So you are listed on Sole Mandate with a real estate company and it’s just not working for you. What are your options?
Before you judge your agent, consider the following truth:
An estate agent can’t control when a property sells, or how much it will sell for. Both of these issues are controlled 100% by the market – and the market is made up of the buyers.
But an agent does have 100% control over their service, as well as the marketing they deliver.
When you signed your sole mandate you hopefully chose your estate agent based on the written marketing plan they proposed to you, as well as the level of service and feedback they undertook to provide.
If they are delivering on their service and marketing undertaking, then it would be unfair to dismiss them, as they are sticking to their agreement. Perhaps the marketing you agreed on is not sufficient, in which case you could ask them to look at increasing this. Or perhaps the market is resisting your current list price.
However, it may be that you are not getting the marketing and service you were promised in writing. If this is the case, there should be a clause in your mandate agreement allowing you to give the agent notice to rectify their breach, failing which you can cancel. Make use of this clause.
If there is no specifically stated obligation for the agent to market your property in the mandate, then you will have difficulty terminating the mandate. I would suggest speaking to the principal in order to resolve this.
Lastly, you have the option to terminate as provided for in the Consumer Protection Act. This you can enforce on 20 working days’ notice. The Act allows for cancellation and a reasonable cancellation fee can be charged – so beware of this.
Whilst I strongly believe a sole mandate is the best way for a seller to sell their property, I would advise against signing a mandate if the mandate does not contain all three of these:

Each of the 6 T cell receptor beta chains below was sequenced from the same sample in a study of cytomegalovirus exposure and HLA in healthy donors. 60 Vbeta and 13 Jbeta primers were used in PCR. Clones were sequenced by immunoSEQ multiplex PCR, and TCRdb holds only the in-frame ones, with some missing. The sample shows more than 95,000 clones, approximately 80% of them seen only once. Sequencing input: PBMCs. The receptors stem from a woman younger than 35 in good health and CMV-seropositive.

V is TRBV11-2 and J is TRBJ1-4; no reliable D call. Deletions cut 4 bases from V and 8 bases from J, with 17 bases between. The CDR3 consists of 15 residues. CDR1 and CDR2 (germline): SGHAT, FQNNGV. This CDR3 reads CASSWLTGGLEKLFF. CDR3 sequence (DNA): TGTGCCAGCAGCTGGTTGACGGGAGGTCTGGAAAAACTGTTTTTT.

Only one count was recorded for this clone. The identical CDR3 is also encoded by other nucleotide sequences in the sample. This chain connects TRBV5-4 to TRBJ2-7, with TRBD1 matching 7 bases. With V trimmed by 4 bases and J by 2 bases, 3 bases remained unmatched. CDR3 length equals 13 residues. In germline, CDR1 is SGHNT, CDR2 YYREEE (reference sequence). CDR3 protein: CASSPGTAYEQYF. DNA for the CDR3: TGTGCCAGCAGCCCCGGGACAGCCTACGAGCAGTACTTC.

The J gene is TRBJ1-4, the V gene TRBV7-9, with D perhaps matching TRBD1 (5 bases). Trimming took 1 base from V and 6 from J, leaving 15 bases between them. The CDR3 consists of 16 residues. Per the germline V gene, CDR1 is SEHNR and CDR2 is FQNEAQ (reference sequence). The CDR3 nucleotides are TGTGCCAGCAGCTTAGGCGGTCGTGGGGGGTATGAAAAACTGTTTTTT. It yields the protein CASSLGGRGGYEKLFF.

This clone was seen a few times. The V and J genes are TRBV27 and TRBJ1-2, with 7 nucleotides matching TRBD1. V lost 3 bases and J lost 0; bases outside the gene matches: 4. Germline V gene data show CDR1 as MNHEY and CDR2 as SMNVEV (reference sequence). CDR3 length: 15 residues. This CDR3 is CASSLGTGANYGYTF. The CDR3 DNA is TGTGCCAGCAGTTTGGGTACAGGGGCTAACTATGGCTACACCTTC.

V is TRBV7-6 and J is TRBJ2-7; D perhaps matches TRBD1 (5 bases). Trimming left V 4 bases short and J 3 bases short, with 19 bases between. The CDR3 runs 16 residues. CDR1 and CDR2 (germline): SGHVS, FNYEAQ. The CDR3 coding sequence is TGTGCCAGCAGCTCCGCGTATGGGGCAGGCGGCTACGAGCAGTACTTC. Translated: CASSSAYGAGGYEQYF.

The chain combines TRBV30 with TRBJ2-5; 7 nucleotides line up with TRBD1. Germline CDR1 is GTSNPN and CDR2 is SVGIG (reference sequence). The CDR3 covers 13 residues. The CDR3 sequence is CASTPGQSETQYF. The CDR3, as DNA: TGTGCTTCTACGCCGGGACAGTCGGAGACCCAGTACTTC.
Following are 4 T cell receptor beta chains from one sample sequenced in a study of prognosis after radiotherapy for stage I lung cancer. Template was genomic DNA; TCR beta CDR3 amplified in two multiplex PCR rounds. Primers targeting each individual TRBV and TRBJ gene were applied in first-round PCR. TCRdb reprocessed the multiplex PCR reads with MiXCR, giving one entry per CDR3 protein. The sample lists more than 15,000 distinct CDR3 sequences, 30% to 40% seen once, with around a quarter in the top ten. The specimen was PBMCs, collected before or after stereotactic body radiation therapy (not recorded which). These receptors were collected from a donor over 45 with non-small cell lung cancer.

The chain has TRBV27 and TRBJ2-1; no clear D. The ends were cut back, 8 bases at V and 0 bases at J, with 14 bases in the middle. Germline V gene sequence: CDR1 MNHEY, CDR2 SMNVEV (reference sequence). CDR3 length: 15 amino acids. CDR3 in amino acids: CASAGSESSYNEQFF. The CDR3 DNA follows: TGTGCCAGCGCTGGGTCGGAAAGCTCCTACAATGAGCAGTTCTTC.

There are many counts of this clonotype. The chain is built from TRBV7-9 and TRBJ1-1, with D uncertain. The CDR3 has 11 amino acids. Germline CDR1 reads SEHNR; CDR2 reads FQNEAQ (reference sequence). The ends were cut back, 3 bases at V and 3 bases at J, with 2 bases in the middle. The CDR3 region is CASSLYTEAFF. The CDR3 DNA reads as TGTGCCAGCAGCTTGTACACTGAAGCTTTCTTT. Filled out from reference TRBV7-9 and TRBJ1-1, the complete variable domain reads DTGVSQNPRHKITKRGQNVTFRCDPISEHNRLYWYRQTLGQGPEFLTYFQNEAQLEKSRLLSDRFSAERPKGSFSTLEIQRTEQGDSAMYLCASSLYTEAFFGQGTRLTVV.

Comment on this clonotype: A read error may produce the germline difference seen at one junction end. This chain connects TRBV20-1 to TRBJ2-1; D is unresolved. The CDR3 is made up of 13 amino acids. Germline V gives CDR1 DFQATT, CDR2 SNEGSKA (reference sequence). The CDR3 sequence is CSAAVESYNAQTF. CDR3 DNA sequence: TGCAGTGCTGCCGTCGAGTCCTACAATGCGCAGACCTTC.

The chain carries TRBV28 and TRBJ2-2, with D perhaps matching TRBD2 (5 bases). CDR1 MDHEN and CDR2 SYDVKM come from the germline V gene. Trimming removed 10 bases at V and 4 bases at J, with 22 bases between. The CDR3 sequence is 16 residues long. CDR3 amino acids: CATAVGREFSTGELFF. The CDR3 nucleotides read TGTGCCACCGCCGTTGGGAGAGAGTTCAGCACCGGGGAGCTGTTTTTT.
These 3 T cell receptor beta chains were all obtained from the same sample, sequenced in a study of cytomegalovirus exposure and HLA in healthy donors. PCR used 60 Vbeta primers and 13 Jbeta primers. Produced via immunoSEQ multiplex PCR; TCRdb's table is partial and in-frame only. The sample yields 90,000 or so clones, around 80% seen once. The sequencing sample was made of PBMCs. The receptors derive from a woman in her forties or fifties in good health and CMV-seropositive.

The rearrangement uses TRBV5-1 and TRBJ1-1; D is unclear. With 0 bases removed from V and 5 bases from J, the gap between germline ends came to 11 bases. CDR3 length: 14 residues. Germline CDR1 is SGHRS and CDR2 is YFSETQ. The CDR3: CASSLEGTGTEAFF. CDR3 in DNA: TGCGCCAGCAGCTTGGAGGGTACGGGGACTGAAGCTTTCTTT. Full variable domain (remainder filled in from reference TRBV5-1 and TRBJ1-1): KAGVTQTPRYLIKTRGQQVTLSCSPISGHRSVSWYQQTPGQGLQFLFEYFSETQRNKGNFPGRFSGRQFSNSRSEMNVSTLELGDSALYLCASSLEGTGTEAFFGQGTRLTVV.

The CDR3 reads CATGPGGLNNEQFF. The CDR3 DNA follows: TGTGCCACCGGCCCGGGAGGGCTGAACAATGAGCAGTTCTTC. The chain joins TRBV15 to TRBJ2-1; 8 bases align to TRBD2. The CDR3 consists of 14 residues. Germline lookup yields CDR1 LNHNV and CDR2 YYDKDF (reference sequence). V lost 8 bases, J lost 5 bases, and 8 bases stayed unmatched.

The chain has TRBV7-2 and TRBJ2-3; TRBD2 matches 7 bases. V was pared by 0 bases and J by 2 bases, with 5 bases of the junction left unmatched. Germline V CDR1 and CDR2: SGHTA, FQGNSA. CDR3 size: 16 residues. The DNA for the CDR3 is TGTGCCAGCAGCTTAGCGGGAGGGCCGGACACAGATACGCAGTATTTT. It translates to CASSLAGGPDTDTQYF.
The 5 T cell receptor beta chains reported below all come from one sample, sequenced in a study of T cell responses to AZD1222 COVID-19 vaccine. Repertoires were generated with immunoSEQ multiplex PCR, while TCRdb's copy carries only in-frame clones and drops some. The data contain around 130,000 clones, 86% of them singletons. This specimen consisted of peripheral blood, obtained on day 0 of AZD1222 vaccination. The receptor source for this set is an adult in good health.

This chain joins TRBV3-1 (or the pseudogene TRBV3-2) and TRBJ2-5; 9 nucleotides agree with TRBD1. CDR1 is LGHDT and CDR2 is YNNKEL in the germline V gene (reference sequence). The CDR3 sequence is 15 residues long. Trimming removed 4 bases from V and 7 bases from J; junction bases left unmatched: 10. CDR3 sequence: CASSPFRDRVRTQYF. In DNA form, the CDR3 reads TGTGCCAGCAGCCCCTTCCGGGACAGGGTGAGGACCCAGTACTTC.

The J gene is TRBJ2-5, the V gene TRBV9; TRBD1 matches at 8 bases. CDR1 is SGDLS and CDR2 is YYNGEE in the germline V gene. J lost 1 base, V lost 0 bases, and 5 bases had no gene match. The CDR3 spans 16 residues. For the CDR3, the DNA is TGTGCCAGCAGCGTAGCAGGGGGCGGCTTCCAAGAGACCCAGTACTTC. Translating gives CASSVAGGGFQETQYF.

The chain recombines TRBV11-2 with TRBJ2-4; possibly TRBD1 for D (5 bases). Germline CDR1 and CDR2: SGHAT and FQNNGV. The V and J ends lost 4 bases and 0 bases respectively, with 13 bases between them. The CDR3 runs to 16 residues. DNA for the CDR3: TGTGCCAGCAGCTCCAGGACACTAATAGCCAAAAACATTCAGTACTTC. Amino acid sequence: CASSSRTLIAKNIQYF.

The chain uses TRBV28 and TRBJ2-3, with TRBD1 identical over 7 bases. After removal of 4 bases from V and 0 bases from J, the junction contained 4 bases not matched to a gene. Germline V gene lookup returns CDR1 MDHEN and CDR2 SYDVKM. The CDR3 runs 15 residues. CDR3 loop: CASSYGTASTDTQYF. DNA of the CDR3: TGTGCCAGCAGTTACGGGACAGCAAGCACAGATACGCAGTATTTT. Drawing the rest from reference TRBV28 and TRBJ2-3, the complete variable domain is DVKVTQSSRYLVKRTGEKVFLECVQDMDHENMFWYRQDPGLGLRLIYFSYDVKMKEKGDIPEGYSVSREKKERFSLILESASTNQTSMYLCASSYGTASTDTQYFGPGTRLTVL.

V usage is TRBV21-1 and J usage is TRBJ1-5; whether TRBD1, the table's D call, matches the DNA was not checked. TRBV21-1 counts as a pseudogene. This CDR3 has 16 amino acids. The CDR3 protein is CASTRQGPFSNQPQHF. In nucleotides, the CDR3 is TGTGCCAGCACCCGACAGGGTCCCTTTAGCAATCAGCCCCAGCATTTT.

- A written marketing plan that you can hold the agent accountable to;
- A written service and feedback undertaking that you can hold the agent accountable to;
- A clause allowing you to place the agent on notice to rectify a breach to either of the two above clauses, failing which you can cancel the mandate without penalty.
If you sign a mandate without these inclusions you are taking a grave risk.
If you already have concerns about your current mandate then I would strongly recommend you start researching Plan B. Call in other agents and find out exactly what marketing and service they can offer you in writing, and what their market research shows regarding the value of your home based on their Comparative Market Analysis (see last weeks’ article). Don’t make the same mistake twice!
Are you permitted to speak to other estate agents. The simple answer is “Yes”. It’s a free country. You may speak to anyone you want and there is nothing wrong with researching what other options may be open to you should your current mandate expire with your property unsold.
Ethically, another agent may not encourage you to terminate your current mandate. But they are allowed to explain their services, give you market information, and let you know what options will be open to you later, once your mandate has expired.
Your current agent may not take well to your research. But don’t be deterred. If they are delivering on their marketing and service promises to you then you will no doubt be inclined to extend their mandate should it be necessary.
Demand the marketing and service you need to sell – you deserve it!
Principal of Harcourts Platinum, and Director of Harcourts South Africa
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